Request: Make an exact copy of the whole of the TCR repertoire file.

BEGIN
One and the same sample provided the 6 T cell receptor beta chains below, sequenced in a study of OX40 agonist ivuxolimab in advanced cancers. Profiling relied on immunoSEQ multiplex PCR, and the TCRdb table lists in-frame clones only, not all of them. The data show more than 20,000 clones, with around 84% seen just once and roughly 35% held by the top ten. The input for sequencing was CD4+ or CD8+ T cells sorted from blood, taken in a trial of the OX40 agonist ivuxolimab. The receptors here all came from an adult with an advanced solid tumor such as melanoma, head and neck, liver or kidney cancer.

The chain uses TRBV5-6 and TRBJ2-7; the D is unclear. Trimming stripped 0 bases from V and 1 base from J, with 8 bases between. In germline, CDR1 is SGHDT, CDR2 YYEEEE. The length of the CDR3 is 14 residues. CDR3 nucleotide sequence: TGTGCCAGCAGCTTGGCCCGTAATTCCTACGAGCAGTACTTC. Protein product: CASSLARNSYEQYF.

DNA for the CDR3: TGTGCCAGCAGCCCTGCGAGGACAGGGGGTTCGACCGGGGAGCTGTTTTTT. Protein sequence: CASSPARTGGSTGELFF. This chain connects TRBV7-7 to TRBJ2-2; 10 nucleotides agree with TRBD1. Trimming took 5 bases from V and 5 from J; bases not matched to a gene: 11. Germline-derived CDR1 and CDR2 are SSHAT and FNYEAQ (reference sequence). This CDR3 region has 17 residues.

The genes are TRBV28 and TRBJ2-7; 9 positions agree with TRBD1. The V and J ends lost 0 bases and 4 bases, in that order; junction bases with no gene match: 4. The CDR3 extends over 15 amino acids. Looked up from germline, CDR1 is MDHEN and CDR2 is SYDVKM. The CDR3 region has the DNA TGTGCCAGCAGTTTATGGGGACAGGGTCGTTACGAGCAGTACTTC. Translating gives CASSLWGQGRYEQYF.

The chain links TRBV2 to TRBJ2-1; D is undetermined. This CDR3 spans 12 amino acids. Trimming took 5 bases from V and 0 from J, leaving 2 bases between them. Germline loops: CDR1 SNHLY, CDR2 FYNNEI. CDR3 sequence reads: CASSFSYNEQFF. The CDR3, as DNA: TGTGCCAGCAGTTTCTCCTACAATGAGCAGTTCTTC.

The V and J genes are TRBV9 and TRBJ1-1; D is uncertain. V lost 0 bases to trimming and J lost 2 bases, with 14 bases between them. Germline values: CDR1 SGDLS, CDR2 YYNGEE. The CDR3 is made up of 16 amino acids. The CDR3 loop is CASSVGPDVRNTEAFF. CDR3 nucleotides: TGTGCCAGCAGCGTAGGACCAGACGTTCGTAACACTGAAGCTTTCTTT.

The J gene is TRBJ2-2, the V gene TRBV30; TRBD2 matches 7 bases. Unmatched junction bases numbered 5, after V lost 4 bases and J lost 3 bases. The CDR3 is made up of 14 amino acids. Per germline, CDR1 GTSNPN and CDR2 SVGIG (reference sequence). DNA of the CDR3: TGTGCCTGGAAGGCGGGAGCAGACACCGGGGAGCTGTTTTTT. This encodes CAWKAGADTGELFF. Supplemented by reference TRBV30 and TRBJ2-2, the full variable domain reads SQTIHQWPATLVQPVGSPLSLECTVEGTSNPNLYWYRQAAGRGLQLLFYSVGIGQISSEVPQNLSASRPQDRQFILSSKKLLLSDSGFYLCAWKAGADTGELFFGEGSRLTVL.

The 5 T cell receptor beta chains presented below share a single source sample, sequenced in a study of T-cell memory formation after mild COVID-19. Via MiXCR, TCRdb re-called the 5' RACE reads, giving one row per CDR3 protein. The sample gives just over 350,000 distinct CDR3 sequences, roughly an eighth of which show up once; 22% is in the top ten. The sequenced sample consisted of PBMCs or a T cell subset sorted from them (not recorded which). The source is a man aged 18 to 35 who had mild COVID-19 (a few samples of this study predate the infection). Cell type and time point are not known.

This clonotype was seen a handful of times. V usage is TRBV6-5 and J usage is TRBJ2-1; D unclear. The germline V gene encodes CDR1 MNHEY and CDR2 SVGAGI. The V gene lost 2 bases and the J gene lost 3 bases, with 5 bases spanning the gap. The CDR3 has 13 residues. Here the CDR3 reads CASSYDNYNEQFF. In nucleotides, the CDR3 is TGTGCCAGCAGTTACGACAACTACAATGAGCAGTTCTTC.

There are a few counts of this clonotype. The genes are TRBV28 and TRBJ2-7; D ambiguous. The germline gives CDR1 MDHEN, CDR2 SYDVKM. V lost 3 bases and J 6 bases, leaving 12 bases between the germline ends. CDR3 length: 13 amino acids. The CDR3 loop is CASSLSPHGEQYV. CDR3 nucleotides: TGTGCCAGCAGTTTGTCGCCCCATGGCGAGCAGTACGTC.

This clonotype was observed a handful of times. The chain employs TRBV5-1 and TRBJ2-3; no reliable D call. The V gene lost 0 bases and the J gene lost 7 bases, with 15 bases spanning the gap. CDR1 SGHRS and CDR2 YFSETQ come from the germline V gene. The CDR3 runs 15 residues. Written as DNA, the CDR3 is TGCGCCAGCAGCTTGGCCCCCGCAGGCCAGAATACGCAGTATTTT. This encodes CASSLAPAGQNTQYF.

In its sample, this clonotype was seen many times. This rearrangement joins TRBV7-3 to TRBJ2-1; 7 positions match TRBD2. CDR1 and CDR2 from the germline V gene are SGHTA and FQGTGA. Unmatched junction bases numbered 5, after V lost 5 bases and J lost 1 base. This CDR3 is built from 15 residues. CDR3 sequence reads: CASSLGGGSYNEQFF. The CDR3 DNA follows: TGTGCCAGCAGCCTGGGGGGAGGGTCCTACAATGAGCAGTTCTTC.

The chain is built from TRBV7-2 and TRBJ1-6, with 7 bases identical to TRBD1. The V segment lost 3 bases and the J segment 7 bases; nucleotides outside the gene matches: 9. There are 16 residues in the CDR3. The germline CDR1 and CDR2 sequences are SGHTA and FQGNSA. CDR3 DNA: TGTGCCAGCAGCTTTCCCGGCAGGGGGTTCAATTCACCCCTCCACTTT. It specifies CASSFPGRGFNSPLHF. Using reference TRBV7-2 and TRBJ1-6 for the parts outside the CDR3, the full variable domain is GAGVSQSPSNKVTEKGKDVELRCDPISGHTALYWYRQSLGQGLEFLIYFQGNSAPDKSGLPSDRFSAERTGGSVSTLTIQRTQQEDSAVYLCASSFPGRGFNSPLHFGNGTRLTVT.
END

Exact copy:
One and the same sample provided the 6 T cell receptor beta chains below, sequenced in a study of OX40 agonist ivuxolimab in advanced cancers. Profiling relied on immunoSEQ multiplex PCR, and the TCRdb table lists in-frame clones only, not all of them. The data show more than 20,000 clones, with around 84% seen just once and roughly 35% held by the top ten. The input for sequencing was CD4+ or CD8+ T cells sorted from blood, taken in a trial of the OX40 agonist ivuxolimab. The receptors here all came from an adult with an advanced solid tumor such as melanoma, head and neck, liver or kidney cancer.

The chain uses TRBV5-6 and TRBJ2-7; the D is unclear. Trimming stripped 0 bases from V and 1 base from J, with 8 bases between. In germline, CDR1 is SGHDT, CDR2 YYEEEE. The length of the CDR3 is 14 residues. CDR3 nucleotide sequence: TGTGCCAGCAGCTTGGCCCGTAATTCCTACGAGCAGTACTTC. Protein product: CASSLARNSYEQYF.

DNA for the CDR3: TGTGCCAGCAGCCCTGCGAGGACAGGGGGTTCGACCGGGGAGCTGTTTTTT. Protein sequence: CASSPARTGGSTGELFF. This chain connects TRBV7-7 to TRBJ2-2; 10 nucleotides agree with TRBD1. Trimming took 5 bases from V and 5 from J; bases not matched to a gene: 11. Germline-derived CDR1 and CDR2 are SSHAT and FNYEAQ (reference sequence). This CDR3 region has 17 residues.

The genes are TRBV28 and TRBJ2-7; 9 positions agree with TRBD1. The V and J ends lost 0 bases and 4 bases, in that order; junction bases with no gene match: 4. The CDR3 extends over 15 amino acids. Looked up from germline, CDR1 is MDHEN and CDR2 is SYDVKM. The CDR3 region has the DNA TGTGCCAGCAGTTTATGGGGACAGGGTCGTTACGAGCAGTACTTC. Translating gives CASSLWGQGRYEQYF.

The chain links TRBV2 to TRBJ2-1; D is undetermined. This CDR3 spans 12 amino acids. Trimming took 5 bases from V and 0 from J, leaving 2 bases between them. Germline loops: CDR1 SNHLY, CDR2 FYNNEI. CDR3 sequence reads: CASSFSYNEQFF. The CDR3, as DNA: TGTGCCAGCAGTTTCTCCTACAATGAGCAGTTCTTC.

The V and J genes are TRBV9 and TRBJ1-1; D is uncertain. V lost 0 bases to trimming and J lost 2 bases, with 14 bases between them. Germline values: CDR1 SGDLS, CDR2 YYNGEE. The CDR3 is made up of 16 amino acids. The CDR3 loop is CASSVGPDVRNTEAFF. CDR3 nucleotides: TGTGCCAGCAGCGTAGGACCAGACGTTCGTAACACTGAAGCTTTCTTT.

The J gene is TRBJ2-2, the V gene TRBV30; TRBD2 matches 7 bases. Unmatched junction bases numbered 5, after V lost 4 bases and J lost 3 bases. The CDR3 is made up of 14 amino acids. Per germline, CDR1 GTSNPN and CDR2 SVGIG (reference sequence). DNA of the CDR3: TGTGCCTGGAAGGCGGGAGCAGACACCGGGGAGCTGTTTTTT. This encodes CAWKAGADTGELFF. Supplemented by reference TRBV30 and TRBJ2-2, the full variable domain reads SQTIHQWPATLVQPVGSPLSLECTVEGTSNPNLYWYRQAAGRGLQLLFYSVGIGQISSEVPQNLSASRPQDRQFILSSKKLLLSDSGFYLCAWKAGADTGELFFGEGSRLTVL.

The 5 T cell receptor beta chains presented below share a single source sample, sequenced in a study of T-cell memory formation after mild COVID-19. Via MiXCR, TCRdb re-called the 5' RACE reads, giving one row per CDR3 protein. The sample gives just over 350,000 distinct CDR3 sequences, roughly an eighth of which show up once; 22% is in the top ten. The sequenced sample consisted of PBMCs or a T cell subset sorted from them (not recorded which). The source is a man aged 18 to 35 who had mild COVID-19 (a few samples of this study predate the infection). Cell type and time point are not known.

This clonotype was seen a handful of times. V usage is TRBV6-5 and J usage is TRBJ2-1; D unclear. The germline V gene encodes CDR1 MNHEY and CDR2 SVGAGI. The V gene lost 2 bases and the J gene lost 3 bases, with 5 bases spanning the gap. The CDR3 has 13 residues. Here the CDR3 reads CASSYDNYNEQFF. In nucleotides, the CDR3 is TGTGCCAGCAGTTACGACAACTACAATGAGCAGTTCTTC.

There are a few counts of this clonotype. The genes are TRBV28 and TRBJ2-7; D ambiguous. The germline gives CDR1 MDHEN, CDR2 SYDVKM. V lost 3 bases and J 6 bases, leaving 12 bases between the germline ends. CDR3 length: 13 amino acids. The CDR3 loop is CASSLSPHGEQYV. CDR3 nucleotides: TGTGCCAGCAGTTTGTCGCCCCATGGCGAGCAGTACGTC.

This clonotype was observed a handful of times. The chain employs TRBV5-1 and TRBJ2-3; no reliable D call. The V gene lost 0 bases and the J gene lost 7 bases, with 15 bases spanning the gap. CDR1 SGHRS and CDR2 YFSETQ come from the germline V gene. The CDR3 runs 15 residues. Written as DNA, the CDR3 is TGCGCCAGCAGCTTGGCCCCCGCAGGCCAGAATACGCAGTATTTT. This encodes CASSLAPAGQNTQYF.

In its sample, this clonotype was seen many times. This rearrangement joins TRBV7-3 to TRBJ2-1; 7 positions match TRBD2. CDR1 and CDR2 from the germline V gene are SGHTA and FQGTGA. Unmatched junction bases numbered 5, after V lost 5 bases and J lost 1 base. This CDR3 is built from 15 residues. CDR3 sequence reads: CASSLGGGSYNEQFF. The CDR3 DNA follows: TGTGCCAGCAGCCTGGGGGGAGGGTCCTACAATGAGCAGTTCTTC.

The chain is built from TRBV7-2 and TRBJ1-6, with 7 bases identical to TRBD1. The V segment lost 3 bases and the J segment 7 bases; nucleotides outside the gene matches: 9. There are 16 residues in the CDR3. The germline CDR1 and CDR2 sequences are SGHTA and FQGNSA. CDR3 DNA: TGTGCCAGCAGCTTTCCCGGCAGGGGGTTCAATTCACCCCTCCACTTT. It specifies CASSFPGRGFNSPLHF. Using reference TRBV7-2 and TRBJ1-6 for the parts outside the CDR3, the full variable domain is GAGVSQSPSNKVTEKGKDVELRCDPISGHTALYWYRQSLGQGLEFLIYFQGNSAPDKSGLPSDRFSAERTGGSVSTLTIQRTQQEDSAVYLCASSFPGRGFNSPLHFGNGTRLTVT.